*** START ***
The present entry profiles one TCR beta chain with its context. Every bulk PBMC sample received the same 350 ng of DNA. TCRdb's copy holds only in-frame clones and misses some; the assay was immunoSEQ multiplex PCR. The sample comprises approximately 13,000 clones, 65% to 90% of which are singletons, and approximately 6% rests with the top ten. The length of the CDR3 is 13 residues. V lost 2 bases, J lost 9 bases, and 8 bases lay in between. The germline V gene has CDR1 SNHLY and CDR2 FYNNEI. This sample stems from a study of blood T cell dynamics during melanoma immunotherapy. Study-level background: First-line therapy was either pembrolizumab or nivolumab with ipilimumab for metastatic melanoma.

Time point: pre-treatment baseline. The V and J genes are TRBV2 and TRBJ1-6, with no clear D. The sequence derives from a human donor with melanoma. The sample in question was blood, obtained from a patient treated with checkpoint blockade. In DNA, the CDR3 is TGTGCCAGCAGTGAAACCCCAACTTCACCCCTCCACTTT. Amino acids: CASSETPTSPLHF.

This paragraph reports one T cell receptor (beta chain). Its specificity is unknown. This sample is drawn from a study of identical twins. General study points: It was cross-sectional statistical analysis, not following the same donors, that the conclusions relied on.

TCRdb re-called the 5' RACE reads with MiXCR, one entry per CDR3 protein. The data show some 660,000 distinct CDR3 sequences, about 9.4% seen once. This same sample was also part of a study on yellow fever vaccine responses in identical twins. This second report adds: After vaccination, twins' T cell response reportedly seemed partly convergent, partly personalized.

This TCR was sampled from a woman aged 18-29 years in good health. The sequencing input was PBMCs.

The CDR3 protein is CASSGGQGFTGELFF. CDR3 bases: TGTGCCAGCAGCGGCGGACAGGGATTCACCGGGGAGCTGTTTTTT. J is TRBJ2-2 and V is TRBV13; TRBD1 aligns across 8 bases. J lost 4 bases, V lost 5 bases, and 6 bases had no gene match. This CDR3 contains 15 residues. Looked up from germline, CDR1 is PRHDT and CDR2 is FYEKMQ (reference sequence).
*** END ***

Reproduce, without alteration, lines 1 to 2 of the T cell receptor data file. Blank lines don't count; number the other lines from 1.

The present entry profiles one TCR beta chain with its context. Every bulk PBMC sample received the same 350 ng of DNA. TCRdb's copy holds only in-frame clones and misses some; the assay was immunoSEQ multiplex PCR. The sample comprises approximately 13,000 clones, 65% to 90% of which are singletons, and approximately 6% rests with the top ten. The length of the CDR3 is 13 residues. V lost 2 bases, J lost 9 bases, and 8 bases lay in between. The germline V gene has CDR1 SNHLY and CDR2 FYNNEI. This sample stems from a study of blood T cell dynamics during melanoma immunotherapy. Study-level background: First-line therapy was either pembrolizumab or nivolumab with ipilimumab for metastatic melanoma.

Time point: pre-treatment baseline. The V and J genes are TRBV2 and TRBJ1-6, with no clear D. The sequence derives from a human donor with melanoma. The sample in question was blood, obtained from a patient treated with checkpoint blockade. In DNA, the CDR3 is TGTGCCAGCAGTGAAACCCCAACTTCACCCCTCCACTTT. Amino acids: CASSETPTSPLHF.